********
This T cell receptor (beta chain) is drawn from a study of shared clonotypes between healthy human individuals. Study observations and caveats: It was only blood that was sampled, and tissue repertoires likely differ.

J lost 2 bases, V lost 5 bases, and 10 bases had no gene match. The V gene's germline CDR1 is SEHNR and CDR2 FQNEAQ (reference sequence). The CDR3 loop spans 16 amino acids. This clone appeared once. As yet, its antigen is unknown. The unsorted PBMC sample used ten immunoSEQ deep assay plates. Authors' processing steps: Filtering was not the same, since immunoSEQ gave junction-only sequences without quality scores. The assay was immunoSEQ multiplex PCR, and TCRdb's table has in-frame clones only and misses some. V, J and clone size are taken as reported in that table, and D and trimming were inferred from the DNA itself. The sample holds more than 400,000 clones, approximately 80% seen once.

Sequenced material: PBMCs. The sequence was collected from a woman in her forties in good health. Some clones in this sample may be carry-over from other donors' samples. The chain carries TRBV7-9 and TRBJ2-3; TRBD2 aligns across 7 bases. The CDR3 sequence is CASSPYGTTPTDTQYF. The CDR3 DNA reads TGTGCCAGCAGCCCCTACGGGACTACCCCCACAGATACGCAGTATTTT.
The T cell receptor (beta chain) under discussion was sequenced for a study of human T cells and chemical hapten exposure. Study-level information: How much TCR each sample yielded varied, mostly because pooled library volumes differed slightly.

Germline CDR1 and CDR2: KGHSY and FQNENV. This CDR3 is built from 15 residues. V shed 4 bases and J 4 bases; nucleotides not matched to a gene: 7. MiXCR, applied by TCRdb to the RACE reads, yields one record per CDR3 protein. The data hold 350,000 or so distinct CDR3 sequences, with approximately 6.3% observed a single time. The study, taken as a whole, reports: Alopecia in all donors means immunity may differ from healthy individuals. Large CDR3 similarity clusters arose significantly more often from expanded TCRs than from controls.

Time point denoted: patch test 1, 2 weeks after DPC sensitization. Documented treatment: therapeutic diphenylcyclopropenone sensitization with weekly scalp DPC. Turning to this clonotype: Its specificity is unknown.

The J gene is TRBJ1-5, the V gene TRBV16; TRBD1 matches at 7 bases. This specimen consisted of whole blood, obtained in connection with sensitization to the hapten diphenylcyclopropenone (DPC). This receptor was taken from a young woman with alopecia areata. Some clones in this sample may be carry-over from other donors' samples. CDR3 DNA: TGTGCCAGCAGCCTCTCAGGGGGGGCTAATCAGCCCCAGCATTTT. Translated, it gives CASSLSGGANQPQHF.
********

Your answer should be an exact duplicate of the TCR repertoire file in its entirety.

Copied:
This T cell receptor (beta chain) is drawn from a study of shared clonotypes between healthy human individuals. Study observations and caveats: It was only blood that was sampled, and tissue repertoires likely differ.

J lost 2 bases, V lost 5 bases, and 10 bases had no gene match. The V gene's germline CDR1 is SEHNR and CDR2 FQNEAQ (reference sequence). The CDR3 loop spans 16 amino acids. This clone appeared once. As yet, its antigen is unknown. The unsorted PBMC sample used ten immunoSEQ deep assay plates. Authors' processing steps: Filtering was not the same, since immunoSEQ gave junction-only sequences without quality scores. The assay was immunoSEQ multiplex PCR, and TCRdb's table has in-frame clones only and misses some. V, J and clone size are taken as reported in that table, and D and trimming were inferred from the DNA itself. The sample holds more than 400,000 clones, approximately 80% seen once.

Sequenced material: PBMCs. The sequence was collected from a woman in her forties in good health. Some clones in this sample may be carry-over from other donors' samples. The chain carries TRBV7-9 and TRBJ2-3; TRBD2 aligns across 7 bases. The CDR3 sequence is CASSPYGTTPTDTQYF. The CDR3 DNA reads TGTGCCAGCAGCCCCTACGGGACTACCCCCACAGATACGCAGTATTTT.
The T cell receptor (beta chain) under discussion was sequenced for a study of human T cells and chemical hapten exposure. Study-level information: How much TCR each sample yielded varied, mostly because pooled library volumes differed slightly.

Germline CDR1 and CDR2: KGHSY and FQNENV. This CDR3 is built from 15 residues. V shed 4 bases and J 4 bases; nucleotides not matched to a gene: 7. MiXCR, applied by TCRdb to the RACE reads, yields one record per CDR3 protein. The data hold 350,000 or so distinct CDR3 sequences, with approximately 6.3% observed a single time. The study, taken as a whole, reports: Alopecia in all donors means immunity may differ from healthy individuals. Large CDR3 similarity clusters arose significantly more often from expanded TCRs than from controls.

Time point denoted: patch test 1, 2 weeks after DPC sensitization. Documented treatment: therapeutic diphenylcyclopropenone sensitization with weekly scalp DPC. Turning to this clonotype: Its specificity is unknown.

The J gene is TRBJ1-5, the V gene TRBV16; TRBD1 matches at 7 bases. This specimen consisted of whole blood, obtained in connection with sensitization to the hapten diphenylcyclopropenone (DPC). This receptor was taken from a young woman with alopecia areata. Some clones in this sample may be carry-over from other donors' samples. CDR3 DNA: TGTGCCAGCAGCCTCTCAGGGGGGGCTAATCAGCCCCAGCATTTT. Translated, it gives CASSLSGGANQPQHF.